Saturday, November 07, 2015

Guest column by Nick Vaughn: "We all want New Albany to succeed."

As a prelude to Nick's first guest column at NA Confidential (let's hope there are others), read about his non-profit venture.

A BRIGHTER FUTURE: BrightNA seeks to help break the poverty cycle, by Daniel Suddeath (News and Tribune)

NEW ALBANY — Community Montessori High School senior Nick Vaughn narrowly lost in the May New Albany City Council District 6 Republican Party primary. He had a plan to start a work program to benefit disadvantaged residents, and though it won't be implemented yet in a governmental platform, Vaughn has launched a nonprofit aimed at ushering low-income families out of poverty.

It's been a pleasure to get to know Nick these past few months. Here is his submission, and we thank him for it.


Vaughn: We all want New Albany to succeed. 

Now that this election season is over and the dust has settled, it is time to analyze the outcomes and results, and also look to what should happen in these next four years.

I am not writing this to make a partisan stand against anyone, I am frankly tired of partisanship, locally, statewide, and nationally. Instead, I intend this to be an honest analysis of the issues facing New Albany and what needs to be done about them. I am not advocating for a Republican way to do things or a Democratic way to do things, neither left nor right. I am only advocating for the correct way to do things.

First, we must realize that there are only two options: up or down. We can continue down this path of spending, or our elected officials can take the morally correct action and begin to pay down our enormous debt, cut back on non-essential spending, and begin to make up for the crippling amount of job loss incurred with Sonoco and Pillsbury (among others) leaving New Albany and laying off hundreds. 

Is the current budget balanced? Yes, but at the cost of the people. The budget has increased by 58% over the past four years mainly due to the gross amount of bonded debt our city is incurring.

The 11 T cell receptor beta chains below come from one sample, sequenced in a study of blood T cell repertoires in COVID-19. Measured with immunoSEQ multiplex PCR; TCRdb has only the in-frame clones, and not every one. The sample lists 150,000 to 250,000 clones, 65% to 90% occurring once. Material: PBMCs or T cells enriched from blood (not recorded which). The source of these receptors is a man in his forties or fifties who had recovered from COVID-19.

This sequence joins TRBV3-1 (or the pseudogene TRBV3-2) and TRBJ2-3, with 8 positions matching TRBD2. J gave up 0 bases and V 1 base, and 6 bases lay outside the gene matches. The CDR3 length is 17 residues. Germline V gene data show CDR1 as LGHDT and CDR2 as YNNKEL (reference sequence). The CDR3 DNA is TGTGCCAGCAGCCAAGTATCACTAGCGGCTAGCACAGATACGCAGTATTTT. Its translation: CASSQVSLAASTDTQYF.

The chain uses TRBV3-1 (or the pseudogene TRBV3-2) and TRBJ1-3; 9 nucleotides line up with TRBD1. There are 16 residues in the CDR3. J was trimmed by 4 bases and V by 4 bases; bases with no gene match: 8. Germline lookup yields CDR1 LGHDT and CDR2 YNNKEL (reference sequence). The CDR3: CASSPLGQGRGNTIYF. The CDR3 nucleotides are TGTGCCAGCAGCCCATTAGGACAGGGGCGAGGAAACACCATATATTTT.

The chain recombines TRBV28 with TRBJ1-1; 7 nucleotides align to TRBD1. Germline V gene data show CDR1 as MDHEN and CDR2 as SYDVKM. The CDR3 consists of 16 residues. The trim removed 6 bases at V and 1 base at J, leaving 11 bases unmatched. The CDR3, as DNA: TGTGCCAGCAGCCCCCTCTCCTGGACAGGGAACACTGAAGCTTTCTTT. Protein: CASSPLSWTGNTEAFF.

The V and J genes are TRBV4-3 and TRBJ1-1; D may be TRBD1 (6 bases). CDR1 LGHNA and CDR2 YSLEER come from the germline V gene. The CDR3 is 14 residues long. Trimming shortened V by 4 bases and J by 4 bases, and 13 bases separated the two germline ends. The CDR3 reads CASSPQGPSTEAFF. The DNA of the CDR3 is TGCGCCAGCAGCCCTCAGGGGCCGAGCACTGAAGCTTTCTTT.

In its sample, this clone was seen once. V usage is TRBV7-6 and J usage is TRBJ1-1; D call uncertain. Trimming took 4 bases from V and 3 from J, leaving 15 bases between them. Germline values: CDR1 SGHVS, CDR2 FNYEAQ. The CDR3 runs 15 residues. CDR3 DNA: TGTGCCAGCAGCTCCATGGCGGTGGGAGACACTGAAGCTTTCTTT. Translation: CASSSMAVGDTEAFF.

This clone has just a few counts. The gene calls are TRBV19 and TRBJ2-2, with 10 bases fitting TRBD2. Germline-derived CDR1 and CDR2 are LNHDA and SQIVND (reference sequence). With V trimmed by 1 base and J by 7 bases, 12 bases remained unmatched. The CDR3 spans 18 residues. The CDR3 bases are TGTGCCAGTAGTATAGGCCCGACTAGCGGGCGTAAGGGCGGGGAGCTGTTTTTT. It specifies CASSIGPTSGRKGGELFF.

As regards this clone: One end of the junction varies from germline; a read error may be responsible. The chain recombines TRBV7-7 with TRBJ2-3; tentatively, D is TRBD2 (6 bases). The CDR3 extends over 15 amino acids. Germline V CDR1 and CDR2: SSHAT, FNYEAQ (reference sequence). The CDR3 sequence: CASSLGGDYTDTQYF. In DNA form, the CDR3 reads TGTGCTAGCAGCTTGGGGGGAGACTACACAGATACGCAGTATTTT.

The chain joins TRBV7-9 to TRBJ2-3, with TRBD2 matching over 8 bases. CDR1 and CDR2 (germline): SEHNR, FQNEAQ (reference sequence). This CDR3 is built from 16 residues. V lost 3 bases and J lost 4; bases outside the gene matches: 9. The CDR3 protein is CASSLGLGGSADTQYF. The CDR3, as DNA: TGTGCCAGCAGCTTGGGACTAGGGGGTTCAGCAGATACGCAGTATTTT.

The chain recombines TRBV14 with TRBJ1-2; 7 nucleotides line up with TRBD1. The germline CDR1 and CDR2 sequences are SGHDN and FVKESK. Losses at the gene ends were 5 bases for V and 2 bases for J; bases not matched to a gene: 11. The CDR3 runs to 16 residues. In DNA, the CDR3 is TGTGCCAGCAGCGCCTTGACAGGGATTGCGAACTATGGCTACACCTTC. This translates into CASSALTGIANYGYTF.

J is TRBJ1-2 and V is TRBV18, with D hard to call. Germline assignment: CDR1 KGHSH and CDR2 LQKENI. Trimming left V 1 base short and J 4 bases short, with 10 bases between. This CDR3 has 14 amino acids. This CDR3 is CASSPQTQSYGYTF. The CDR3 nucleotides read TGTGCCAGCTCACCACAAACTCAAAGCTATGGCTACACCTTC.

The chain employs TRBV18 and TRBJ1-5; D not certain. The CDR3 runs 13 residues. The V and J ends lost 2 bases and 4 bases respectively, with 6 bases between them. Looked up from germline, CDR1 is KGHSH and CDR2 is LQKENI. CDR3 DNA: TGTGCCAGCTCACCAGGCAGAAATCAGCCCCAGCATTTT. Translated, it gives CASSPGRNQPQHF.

Is our financial rating an A+? Yes, but that’s not our ceiling. An A+ financial rating would be a good thing in most cities, if it wasn’t a degradation. To explain, financial ratings are based on the creditworthiness of a business, city, etc. and its likelihood to default. Our rating has gone down because our creditworthiness has decreased due to the amount of bonded debt we have incurred.

Next, poverty. Never has there been a more pressing issue facing our city or our nation. Poverty is a terrible burden set on individuals, and unfortunately our current way of addressing this issue creates a cycle of poverty. Because our city officials have not even begun to address the issue of poverty, nearly 25% of our citizens go to sleep hungry at night with no hope of that changing anytime soon. 

That being said, things can change. I am officially extending my helping hand, if wanted, to our Mayor. My non-profit BrightNA could be a big help to our city if given the proper amount of support.

Finally, being humble in defeat is one thing, being humble in victory is another. The results have been tallied and the victors announced. We are all in this together now so it is no time to be vindictive or hamper progress due to petty political issues. 

We might be of different political parties, but we all want the same goal: we want New Albany to succeed. Now more than ever, we need New Albany to succeed. With all of the progress and business development in Jeffersonville, we need leaders who can unite a city and bring us forward. 

We are at a crossroads, we can either capitalize on the unique aspects of our city, or we will be left behind by our ever expanding neighbor.

1 comment:

Iamhoosier said...

Well put, Nick.